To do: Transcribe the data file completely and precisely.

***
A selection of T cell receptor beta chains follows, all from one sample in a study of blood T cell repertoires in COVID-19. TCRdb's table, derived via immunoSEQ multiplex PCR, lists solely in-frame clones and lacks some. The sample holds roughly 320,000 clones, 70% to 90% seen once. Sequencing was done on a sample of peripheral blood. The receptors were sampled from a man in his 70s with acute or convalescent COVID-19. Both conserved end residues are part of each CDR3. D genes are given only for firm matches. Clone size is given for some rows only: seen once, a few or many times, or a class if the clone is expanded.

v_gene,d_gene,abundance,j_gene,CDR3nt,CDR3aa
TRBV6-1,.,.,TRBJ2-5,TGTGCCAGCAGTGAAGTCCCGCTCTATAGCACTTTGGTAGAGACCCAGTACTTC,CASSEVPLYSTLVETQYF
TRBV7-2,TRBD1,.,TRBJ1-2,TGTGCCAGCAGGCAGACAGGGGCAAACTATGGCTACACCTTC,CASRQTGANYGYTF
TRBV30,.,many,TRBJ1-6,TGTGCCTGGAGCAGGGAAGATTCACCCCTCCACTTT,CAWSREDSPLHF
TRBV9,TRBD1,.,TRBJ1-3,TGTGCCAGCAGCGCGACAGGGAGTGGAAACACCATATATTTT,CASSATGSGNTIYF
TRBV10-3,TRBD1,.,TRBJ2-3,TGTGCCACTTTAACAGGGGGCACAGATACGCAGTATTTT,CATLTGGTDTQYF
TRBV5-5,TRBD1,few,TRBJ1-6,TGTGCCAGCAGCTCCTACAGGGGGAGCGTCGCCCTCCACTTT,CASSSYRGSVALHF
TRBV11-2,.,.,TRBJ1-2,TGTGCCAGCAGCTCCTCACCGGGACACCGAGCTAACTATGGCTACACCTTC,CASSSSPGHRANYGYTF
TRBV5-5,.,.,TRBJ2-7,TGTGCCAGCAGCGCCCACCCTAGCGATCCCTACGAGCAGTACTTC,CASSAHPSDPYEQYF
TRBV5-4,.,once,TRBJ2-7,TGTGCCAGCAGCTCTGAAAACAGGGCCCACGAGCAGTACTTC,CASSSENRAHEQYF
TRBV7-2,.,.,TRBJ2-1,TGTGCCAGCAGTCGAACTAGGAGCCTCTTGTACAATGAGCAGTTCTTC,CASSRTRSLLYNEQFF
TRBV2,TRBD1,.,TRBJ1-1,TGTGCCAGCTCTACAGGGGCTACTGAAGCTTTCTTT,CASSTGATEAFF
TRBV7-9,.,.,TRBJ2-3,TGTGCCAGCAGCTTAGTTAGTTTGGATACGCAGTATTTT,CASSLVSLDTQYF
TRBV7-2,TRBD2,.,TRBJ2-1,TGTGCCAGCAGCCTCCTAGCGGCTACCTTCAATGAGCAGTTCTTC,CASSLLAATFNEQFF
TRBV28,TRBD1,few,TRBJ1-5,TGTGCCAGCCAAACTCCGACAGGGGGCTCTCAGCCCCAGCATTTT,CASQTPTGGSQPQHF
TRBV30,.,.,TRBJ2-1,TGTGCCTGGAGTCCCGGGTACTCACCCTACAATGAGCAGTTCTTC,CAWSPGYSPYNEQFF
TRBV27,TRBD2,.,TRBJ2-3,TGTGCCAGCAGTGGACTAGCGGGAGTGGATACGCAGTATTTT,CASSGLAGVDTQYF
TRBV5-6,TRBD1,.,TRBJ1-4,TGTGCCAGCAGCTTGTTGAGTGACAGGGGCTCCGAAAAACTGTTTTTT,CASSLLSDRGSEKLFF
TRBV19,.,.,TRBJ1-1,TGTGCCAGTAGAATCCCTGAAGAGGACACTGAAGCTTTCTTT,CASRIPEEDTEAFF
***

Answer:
A selection of T cell receptor beta chains follows, all from one sample in a study of blood T cell repertoires in COVID-19. TCRdb's table, derived via immunoSEQ multiplex PCR, lists solely in-frame clones and lacks some. The sample holds roughly 320,000 clones, 70% to 90% seen once. Sequencing was done on a sample of peripheral blood. The receptors were sampled from a man in his 70s with acute or convalescent COVID-19. Both conserved end residues are part of each CDR3. D genes are given only for firm matches. Clone size is given for some rows only: seen once, a few or many times, or a class if the clone is expanded.

v_gene,d_gene,abundance,j_gene,CDR3nt,CDR3aa
TRBV6-1,.,.,TRBJ2-5,TGTGCCAGCAGTGAAGTCCCGCTCTATAGCACTTTGGTAGAGACCCAGTACTTC,CASSEVPLYSTLVETQYF
TRBV7-2,TRBD1,.,TRBJ1-2,TGTGCCAGCAGGCAGACAGGGGCAAACTATGGCTACACCTTC,CASRQTGANYGYTF
TRBV30,.,many,TRBJ1-6,TGTGCCTGGAGCAGGGAAGATTCACCCCTCCACTTT,CAWSREDSPLHF
TRBV9,TRBD1,.,TRBJ1-3,TGTGCCAGCAGCGCGACAGGGAGTGGAAACACCATATATTTT,CASSATGSGNTIYF
TRBV10-3,TRBD1,.,TRBJ2-3,TGTGCCACTTTAACAGGGGGCACAGATACGCAGTATTTT,CATLTGGTDTQYF
TRBV5-5,TRBD1,few,TRBJ1-6,TGTGCCAGCAGCTCCTACAGGGGGAGCGTCGCCCTCCACTTT,CASSSYRGSVALHF
TRBV11-2,.,.,TRBJ1-2,TGTGCCAGCAGCTCCTCACCGGGACACCGAGCTAACTATGGCTACACCTTC,CASSSSPGHRANYGYTF
TRBV5-5,.,.,TRBJ2-7,TGTGCCAGCAGCGCCCACCCTAGCGATCCCTACGAGCAGTACTTC,CASSAHPSDPYEQYF
TRBV5-4,.,once,TRBJ2-7,TGTGCCAGCAGCTCTGAAAACAGGGCCCACGAGCAGTACTTC,CASSSENRAHEQYF
TRBV7-2,.,.,TRBJ2-1,TGTGCCAGCAGTCGAACTAGGAGCCTCTTGTACAATGAGCAGTTCTTC,CASSRTRSLLYNEQFF
TRBV2,TRBD1,.,TRBJ1-1,TGTGCCAGCTCTACAGGGGCTACTGAAGCTTTCTTT,CASSTGATEAFF
TRBV7-9,.,.,TRBJ2-3,TGTGCCAGCAGCTTAGTTAGTTTGGATACGCAGTATTTT,CASSLVSLDTQYF
TRBV7-2,TRBD2,.,TRBJ2-1,TGTGCCAGCAGCCTCCTAGCGGCTACCTTCAATGAGCAGTTCTTC,CASSLLAATFNEQFF
TRBV28,TRBD1,few,TRBJ1-5,TGTGCCAGCCAAACTCCGACAGGGGGCTCTCAGCCCCAGCATTTT,CASQTPTGGSQPQHF
TRBV30,.,.,TRBJ2-1,TGTGCCTGGAGTCCCGGGTACTCACCCTACAATGAGCAGTTCTTC,CAWSPGYSPYNEQFF
TRBV27,TRBD2,.,TRBJ2-3,TGTGCCAGCAGTGGACTAGCGGGAGTGGATACGCAGTATTTT,CASSGLAGVDTQYF
TRBV5-6,TRBD1,.,TRBJ1-4,TGTGCCAGCAGCTTGTTGAGTGACAGGGGCTCCGAAAAACTGTTTTTT,CASSLLSDRGSEKLFF
TRBV19,.,.,TRBJ1-1,TGTGCCAGTAGAATCCCTGAAGAGGACACTGAAGCTTTCTTT,CASRIPEEDTEAFF